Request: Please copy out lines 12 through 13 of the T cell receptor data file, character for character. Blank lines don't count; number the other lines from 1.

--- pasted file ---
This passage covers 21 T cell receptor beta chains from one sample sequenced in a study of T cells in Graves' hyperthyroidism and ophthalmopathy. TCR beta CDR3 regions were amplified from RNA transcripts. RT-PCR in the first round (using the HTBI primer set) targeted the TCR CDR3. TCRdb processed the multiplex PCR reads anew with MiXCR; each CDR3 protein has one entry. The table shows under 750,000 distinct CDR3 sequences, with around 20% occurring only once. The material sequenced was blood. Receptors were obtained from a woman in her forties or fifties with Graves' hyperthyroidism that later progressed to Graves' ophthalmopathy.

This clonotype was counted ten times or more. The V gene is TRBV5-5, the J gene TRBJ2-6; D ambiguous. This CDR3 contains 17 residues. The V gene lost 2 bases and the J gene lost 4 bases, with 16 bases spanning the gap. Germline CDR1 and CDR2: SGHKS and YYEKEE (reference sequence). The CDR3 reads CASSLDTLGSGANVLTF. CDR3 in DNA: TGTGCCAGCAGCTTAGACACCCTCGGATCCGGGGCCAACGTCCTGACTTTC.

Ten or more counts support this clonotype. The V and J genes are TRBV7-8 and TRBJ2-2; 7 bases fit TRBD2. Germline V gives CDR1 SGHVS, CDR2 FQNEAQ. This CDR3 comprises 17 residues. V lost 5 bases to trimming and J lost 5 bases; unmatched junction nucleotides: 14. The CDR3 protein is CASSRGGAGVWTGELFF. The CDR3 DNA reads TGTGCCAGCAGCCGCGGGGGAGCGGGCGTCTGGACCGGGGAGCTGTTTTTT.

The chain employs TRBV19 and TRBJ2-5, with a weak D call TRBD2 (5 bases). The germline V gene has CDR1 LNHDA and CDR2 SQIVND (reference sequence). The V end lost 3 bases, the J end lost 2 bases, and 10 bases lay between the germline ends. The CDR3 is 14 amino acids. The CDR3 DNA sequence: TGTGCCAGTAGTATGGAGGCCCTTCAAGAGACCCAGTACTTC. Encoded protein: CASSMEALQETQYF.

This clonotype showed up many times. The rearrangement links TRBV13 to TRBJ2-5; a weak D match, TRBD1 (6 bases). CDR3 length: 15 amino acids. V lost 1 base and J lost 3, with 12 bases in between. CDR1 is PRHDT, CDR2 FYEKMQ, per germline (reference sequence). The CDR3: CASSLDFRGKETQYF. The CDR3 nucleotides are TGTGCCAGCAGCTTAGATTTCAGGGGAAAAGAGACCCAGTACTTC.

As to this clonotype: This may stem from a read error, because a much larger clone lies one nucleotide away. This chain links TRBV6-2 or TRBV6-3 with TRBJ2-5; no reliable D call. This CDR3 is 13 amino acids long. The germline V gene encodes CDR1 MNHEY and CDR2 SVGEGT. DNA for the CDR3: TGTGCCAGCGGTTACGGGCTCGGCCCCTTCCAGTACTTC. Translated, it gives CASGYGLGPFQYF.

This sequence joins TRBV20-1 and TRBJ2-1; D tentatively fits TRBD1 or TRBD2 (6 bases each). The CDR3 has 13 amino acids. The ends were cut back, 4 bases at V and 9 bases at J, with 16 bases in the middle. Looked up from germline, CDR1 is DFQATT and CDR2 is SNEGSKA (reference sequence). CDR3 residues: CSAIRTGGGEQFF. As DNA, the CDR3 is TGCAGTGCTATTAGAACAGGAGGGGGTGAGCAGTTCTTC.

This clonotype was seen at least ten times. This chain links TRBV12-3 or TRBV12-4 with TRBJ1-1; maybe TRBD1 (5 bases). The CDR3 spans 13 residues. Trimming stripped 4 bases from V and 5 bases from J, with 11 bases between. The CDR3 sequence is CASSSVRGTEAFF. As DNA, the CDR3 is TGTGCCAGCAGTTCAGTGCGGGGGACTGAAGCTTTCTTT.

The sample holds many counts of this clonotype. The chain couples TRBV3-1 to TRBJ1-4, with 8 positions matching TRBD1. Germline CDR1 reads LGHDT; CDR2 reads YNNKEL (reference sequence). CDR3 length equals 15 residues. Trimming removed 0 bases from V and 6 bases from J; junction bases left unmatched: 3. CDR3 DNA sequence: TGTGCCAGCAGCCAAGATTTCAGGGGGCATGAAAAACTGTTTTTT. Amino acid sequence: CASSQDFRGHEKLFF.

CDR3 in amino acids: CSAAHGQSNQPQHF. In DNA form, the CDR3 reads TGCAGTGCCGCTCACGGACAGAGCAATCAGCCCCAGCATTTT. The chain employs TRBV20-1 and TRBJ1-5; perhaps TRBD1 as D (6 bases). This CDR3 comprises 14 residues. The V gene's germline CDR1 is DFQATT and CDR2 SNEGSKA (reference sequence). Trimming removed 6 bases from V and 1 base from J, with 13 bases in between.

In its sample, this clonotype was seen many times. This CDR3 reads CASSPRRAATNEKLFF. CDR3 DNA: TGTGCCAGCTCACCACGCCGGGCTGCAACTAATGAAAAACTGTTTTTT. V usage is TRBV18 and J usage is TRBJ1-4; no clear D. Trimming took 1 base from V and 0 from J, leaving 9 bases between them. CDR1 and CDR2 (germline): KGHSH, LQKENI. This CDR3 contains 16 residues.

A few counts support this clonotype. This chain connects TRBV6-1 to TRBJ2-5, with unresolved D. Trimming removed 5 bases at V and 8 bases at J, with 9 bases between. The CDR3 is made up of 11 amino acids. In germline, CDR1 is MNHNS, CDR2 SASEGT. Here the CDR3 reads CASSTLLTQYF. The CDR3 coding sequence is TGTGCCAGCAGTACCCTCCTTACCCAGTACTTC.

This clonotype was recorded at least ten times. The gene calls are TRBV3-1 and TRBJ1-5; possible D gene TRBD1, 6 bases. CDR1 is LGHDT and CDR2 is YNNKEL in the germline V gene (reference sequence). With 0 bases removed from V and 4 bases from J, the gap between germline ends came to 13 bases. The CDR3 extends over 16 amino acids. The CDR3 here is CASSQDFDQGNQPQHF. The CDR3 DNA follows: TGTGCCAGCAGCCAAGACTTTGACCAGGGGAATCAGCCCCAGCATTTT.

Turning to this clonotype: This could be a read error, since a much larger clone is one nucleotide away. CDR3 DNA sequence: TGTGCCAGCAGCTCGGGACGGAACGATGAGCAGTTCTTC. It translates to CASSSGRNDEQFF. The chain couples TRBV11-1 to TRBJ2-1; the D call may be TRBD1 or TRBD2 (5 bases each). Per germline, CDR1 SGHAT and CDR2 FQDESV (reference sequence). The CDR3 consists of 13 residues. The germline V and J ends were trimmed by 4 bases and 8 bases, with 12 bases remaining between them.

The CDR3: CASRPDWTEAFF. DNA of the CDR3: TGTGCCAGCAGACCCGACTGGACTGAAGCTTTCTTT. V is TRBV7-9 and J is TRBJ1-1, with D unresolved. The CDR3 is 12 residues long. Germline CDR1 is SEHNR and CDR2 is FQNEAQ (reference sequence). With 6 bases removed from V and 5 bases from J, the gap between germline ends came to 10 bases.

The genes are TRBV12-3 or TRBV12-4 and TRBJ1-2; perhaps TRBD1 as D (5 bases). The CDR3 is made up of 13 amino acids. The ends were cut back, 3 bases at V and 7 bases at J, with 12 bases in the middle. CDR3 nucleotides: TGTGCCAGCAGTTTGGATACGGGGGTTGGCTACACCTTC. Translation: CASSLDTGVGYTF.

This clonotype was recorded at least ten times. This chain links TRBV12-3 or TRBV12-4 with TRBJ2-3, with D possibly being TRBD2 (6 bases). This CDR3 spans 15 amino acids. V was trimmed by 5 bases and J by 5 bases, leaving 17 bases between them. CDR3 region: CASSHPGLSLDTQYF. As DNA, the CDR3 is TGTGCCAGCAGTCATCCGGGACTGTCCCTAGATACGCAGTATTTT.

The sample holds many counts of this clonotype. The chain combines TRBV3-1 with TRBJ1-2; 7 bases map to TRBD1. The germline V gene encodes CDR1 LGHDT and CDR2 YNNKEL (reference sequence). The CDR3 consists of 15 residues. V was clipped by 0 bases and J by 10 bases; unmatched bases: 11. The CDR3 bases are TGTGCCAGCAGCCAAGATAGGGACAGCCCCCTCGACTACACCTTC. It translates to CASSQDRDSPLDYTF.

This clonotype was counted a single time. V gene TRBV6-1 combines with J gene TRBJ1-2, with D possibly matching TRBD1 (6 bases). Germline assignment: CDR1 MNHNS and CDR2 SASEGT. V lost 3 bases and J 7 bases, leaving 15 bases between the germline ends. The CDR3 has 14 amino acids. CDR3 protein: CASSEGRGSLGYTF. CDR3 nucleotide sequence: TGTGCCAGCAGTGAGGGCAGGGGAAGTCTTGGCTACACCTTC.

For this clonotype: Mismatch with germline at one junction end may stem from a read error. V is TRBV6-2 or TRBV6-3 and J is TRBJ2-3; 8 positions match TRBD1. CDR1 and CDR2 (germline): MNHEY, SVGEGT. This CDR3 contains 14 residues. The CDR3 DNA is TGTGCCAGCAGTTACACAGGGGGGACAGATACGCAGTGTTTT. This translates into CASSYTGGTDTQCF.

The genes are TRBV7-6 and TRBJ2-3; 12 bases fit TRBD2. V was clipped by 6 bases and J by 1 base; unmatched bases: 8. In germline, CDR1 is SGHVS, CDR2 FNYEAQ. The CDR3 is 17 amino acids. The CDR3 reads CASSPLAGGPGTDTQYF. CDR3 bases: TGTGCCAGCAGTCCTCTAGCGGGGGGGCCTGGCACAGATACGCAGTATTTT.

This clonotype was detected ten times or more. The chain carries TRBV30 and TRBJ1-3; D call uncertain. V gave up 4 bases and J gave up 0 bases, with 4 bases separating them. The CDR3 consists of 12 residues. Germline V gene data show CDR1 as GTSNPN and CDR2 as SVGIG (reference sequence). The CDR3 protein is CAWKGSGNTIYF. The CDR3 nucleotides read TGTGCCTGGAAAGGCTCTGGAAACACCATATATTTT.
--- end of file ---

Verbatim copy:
A few counts support this clonotype. This chain connects TRBV6-1 to TRBJ2-5, with unresolved D. Trimming removed 5 bases at V and 8 bases at J, with 9 bases between. The CDR3 is made up of 11 amino acids. In germline, CDR1 is MNHNS, CDR2 SASEGT. Here the CDR3 reads CASSTLLTQYF. The CDR3 coding sequence is TGTGCCAGCAGTACCCTCCTTACCCAGTACTTC.

This clonotype was recorded at least ten times. The gene calls are TRBV3-1 and TRBJ1-5; possible D gene TRBD1, 6 bases. CDR1 is LGHDT and CDR2 is YNNKEL in the germline V gene (reference sequence). With 0 bases removed from V and 4 bases from J, the gap between germline ends came to 13 bases. The CDR3 extends over 16 amino acids. The CDR3 here is CASSQDFDQGNQPQHF. The CDR3 DNA follows: TGTGCCAGCAGCCAAGACTTTGACCAGGGGAATCAGCCCCAGCATTTT.